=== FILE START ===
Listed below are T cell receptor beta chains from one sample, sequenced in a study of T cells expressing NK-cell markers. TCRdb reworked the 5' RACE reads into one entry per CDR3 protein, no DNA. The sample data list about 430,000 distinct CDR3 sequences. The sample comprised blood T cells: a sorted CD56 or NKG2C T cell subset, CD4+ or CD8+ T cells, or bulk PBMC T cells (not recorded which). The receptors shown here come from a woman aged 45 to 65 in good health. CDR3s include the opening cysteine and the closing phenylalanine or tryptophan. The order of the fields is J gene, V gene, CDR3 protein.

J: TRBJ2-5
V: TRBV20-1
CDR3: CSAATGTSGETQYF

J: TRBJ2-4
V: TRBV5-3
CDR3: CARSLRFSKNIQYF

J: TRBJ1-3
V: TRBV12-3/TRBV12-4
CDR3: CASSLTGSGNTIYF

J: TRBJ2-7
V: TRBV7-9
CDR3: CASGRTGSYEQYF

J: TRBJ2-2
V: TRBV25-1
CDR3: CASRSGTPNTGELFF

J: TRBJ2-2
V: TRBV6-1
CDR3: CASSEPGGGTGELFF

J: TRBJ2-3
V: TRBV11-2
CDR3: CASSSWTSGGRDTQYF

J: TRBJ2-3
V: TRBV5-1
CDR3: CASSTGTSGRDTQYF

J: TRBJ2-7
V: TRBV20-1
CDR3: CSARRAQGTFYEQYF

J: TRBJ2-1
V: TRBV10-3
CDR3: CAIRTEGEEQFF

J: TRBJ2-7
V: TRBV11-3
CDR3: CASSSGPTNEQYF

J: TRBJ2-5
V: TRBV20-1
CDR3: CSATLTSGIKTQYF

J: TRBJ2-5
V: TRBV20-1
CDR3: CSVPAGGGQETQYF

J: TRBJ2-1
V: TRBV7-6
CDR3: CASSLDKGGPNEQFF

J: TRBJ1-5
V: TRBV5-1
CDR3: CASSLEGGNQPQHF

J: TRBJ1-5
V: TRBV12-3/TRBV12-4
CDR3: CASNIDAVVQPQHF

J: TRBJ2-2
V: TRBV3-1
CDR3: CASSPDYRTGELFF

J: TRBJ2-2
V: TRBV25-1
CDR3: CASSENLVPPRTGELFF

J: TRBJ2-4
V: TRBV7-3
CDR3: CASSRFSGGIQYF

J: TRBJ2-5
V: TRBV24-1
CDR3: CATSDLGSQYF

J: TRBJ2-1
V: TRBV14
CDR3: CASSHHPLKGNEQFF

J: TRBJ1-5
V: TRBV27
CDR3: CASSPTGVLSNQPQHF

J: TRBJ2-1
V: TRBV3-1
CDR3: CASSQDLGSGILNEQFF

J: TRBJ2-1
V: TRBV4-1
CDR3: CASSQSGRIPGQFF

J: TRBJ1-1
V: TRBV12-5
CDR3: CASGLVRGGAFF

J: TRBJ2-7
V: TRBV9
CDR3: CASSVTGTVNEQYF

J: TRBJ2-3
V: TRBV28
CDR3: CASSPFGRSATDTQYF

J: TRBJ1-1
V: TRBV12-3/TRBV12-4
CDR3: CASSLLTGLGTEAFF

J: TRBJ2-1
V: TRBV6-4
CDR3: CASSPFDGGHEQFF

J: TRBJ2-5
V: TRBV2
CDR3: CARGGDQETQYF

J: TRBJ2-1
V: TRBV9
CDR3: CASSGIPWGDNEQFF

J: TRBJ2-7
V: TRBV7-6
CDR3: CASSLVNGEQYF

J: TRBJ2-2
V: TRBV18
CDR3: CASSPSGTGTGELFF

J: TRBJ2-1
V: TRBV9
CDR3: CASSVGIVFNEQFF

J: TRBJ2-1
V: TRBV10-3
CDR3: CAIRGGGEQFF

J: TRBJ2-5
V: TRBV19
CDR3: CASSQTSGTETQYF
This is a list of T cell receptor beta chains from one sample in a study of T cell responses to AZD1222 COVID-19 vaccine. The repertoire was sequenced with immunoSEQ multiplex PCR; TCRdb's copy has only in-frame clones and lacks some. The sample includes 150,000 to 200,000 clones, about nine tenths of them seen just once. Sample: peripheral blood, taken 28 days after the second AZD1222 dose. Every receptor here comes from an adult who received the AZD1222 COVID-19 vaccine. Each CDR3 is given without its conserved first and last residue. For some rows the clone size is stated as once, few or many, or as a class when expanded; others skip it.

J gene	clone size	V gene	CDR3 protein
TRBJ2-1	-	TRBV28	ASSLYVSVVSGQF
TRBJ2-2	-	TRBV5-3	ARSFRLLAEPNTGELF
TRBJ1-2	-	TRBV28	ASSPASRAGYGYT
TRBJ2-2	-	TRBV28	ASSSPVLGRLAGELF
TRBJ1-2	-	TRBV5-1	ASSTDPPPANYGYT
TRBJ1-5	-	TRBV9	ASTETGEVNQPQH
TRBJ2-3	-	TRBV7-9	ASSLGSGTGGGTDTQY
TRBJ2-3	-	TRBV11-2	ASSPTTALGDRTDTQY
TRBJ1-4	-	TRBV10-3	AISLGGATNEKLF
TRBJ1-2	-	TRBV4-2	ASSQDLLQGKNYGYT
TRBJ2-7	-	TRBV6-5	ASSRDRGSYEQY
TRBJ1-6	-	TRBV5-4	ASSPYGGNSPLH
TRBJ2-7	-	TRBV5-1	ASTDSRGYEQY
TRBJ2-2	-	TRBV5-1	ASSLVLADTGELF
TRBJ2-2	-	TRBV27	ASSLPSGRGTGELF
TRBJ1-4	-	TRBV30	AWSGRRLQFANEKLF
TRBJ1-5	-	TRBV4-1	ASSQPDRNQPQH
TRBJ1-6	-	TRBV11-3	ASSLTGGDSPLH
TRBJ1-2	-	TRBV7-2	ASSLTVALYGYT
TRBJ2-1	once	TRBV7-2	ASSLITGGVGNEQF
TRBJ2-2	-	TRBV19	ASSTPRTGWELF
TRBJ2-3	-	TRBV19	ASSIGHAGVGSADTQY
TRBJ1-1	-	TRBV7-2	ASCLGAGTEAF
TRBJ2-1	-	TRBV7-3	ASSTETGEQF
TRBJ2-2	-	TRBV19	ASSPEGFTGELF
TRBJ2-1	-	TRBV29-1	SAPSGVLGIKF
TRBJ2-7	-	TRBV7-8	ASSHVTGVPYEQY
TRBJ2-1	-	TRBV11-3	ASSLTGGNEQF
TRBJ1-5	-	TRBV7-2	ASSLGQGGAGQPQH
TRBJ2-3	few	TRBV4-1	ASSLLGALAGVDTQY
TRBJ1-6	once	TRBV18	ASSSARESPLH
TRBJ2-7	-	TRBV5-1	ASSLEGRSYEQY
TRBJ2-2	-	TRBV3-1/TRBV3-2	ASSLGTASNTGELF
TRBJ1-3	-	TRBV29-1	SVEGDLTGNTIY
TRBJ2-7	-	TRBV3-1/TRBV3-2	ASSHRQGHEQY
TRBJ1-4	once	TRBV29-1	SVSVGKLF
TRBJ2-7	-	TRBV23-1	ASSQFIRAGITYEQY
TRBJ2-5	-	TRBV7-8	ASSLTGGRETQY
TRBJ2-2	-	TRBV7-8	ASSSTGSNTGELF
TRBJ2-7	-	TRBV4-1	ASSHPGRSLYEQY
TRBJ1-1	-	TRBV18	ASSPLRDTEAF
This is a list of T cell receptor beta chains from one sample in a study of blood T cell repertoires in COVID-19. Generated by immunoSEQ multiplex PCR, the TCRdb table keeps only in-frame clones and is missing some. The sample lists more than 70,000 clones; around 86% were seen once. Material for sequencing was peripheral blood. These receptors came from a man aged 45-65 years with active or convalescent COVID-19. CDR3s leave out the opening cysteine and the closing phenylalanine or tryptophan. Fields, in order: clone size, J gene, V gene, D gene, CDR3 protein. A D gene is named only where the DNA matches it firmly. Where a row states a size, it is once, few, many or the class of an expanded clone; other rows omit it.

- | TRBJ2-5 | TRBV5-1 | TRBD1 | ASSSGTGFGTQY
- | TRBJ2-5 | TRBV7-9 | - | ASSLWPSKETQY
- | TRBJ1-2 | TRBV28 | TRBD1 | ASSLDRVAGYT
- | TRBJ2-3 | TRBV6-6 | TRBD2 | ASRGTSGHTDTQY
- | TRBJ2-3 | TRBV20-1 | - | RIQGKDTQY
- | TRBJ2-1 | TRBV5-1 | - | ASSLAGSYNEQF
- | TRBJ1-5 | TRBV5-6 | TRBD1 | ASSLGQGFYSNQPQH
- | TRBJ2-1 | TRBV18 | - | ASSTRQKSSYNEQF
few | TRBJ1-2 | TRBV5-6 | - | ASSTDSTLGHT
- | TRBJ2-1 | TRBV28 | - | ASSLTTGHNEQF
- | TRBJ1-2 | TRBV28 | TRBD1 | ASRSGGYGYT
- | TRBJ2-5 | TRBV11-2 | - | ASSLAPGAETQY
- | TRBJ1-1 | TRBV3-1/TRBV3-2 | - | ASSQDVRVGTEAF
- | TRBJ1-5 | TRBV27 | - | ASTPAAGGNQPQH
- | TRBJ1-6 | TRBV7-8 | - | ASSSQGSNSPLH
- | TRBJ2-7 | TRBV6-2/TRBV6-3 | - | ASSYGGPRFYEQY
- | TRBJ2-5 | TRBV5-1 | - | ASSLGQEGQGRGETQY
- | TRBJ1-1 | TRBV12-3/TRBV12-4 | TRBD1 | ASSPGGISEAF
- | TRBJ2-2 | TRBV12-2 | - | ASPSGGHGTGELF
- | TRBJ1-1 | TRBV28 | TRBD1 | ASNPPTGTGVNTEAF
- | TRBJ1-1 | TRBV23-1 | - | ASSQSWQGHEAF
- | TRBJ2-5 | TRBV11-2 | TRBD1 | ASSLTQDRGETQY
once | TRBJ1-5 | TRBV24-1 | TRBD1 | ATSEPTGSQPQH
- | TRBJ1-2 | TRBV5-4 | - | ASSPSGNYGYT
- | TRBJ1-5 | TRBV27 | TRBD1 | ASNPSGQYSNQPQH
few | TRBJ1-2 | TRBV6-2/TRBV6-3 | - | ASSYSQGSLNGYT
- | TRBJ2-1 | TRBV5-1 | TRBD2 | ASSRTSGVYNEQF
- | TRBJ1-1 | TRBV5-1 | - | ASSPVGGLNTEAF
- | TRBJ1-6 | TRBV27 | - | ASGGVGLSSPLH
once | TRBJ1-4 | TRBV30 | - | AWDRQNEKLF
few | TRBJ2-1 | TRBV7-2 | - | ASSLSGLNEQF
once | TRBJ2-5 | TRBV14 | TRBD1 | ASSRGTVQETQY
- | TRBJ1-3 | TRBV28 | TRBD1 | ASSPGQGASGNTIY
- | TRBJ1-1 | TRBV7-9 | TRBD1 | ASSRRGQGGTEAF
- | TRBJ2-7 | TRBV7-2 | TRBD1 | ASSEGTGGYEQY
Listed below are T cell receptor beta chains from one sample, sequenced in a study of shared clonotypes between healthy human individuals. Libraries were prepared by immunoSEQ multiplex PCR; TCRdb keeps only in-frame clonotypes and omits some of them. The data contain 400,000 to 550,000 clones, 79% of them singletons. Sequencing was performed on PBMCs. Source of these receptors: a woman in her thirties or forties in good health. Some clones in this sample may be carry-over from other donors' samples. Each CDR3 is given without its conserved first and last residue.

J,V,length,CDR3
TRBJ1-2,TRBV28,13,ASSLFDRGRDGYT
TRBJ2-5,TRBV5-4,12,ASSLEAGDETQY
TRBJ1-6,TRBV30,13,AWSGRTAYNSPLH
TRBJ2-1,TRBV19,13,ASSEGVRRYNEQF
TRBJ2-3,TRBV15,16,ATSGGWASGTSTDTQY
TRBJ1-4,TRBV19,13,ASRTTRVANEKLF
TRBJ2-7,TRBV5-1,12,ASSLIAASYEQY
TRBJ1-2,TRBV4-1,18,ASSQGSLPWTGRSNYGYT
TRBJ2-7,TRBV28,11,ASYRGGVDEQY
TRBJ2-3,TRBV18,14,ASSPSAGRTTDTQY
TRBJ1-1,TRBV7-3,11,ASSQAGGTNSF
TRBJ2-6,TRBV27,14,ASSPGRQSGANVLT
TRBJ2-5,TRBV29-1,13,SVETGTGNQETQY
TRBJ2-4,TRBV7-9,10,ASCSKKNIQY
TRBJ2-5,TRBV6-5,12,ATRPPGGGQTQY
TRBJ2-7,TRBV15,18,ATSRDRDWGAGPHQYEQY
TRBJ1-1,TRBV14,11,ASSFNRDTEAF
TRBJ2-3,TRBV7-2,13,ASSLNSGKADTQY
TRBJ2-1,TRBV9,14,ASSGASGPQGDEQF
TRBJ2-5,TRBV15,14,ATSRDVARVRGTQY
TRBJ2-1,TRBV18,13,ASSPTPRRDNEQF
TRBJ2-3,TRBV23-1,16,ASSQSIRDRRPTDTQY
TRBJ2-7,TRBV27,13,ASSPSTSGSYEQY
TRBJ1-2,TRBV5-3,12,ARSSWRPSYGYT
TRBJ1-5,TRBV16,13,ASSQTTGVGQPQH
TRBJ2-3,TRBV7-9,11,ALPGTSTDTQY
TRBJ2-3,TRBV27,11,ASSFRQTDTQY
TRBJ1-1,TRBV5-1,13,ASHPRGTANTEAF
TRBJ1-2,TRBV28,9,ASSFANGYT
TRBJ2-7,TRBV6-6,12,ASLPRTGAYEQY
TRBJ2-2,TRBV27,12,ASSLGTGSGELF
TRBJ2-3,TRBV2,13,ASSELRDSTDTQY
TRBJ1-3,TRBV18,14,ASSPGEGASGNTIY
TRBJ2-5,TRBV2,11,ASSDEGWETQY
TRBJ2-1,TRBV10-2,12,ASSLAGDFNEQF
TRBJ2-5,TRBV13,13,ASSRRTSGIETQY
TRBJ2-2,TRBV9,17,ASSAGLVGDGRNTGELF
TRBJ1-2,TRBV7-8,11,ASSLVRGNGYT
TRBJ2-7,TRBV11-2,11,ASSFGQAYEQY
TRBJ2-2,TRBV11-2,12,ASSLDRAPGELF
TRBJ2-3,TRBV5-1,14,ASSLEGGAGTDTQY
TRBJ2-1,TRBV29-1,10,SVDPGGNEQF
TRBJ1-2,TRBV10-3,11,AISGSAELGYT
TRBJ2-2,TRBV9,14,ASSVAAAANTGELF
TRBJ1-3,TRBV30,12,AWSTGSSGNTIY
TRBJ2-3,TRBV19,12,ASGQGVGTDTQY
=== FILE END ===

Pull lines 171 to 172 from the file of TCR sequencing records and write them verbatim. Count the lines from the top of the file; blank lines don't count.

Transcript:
- | TRBJ1-1 | TRBV12-3/TRBV12-4 | TRBD1 | ASSPGGISEAF
- | TRBJ2-2 | TRBV12-2 | - | ASPSGGHGTGELF